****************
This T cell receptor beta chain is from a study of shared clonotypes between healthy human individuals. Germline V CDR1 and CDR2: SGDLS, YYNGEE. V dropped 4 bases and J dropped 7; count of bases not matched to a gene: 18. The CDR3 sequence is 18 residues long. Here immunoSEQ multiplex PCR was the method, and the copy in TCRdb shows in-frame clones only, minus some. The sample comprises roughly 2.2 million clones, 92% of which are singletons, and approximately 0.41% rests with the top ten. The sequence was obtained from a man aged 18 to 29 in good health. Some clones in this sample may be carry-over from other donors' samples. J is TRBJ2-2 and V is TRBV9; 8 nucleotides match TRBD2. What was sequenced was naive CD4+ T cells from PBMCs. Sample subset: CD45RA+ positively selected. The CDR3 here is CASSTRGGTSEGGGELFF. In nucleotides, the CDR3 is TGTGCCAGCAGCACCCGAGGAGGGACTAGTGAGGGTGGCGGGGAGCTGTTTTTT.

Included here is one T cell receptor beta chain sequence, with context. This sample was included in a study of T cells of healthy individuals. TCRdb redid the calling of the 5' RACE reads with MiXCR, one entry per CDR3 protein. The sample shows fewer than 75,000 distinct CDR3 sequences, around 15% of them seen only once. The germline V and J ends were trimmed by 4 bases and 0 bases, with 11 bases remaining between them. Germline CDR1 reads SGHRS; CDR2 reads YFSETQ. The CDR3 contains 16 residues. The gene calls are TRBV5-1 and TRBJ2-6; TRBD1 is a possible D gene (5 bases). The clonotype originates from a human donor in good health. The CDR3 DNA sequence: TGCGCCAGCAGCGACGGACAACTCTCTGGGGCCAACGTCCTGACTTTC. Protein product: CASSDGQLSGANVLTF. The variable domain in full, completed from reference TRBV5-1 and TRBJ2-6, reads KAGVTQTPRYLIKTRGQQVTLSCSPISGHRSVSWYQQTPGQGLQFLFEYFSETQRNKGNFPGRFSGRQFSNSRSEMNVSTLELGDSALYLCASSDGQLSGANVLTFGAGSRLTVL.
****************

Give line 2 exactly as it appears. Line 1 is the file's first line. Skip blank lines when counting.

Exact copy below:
Included here is one T cell receptor beta chain sequence, with context. This sample was included in a study of T cells of healthy individuals. TCRdb redid the calling of the 5' RACE reads with MiXCR, one entry per CDR3 protein. The sample shows fewer than 75,000 distinct CDR3 sequences, around 15% of them seen only once. The germline V and J ends were trimmed by 4 bases and 0 bases, with 11 bases remaining between them. Germline CDR1 reads SGHRS; CDR2 reads YFSETQ. The CDR3 contains 16 residues. The gene calls are TRBV5-1 and TRBJ2-6; TRBD1 is a possible D gene (5 bases). The clonotype originates from a human donor in good health. The CDR3 DNA sequence: TGCGCCAGCAGCGACGGACAACTCTCTGGGGCCAACGTCCTGACTTTC. Protein product: CASSDGQLSGANVLTF. The variable domain in full, completed from reference TRBV5-1 and TRBJ2-6, reads KAGVTQTPRYLIKTRGQQVTLSCSPISGHRSVSWYQQTPGQGLQFLFEYFSETQRNKGNFPGRFSGRQFSNSRSEMNVSTLELGDSALYLCASSDGQLSGANVLTFGAGSRLTVL.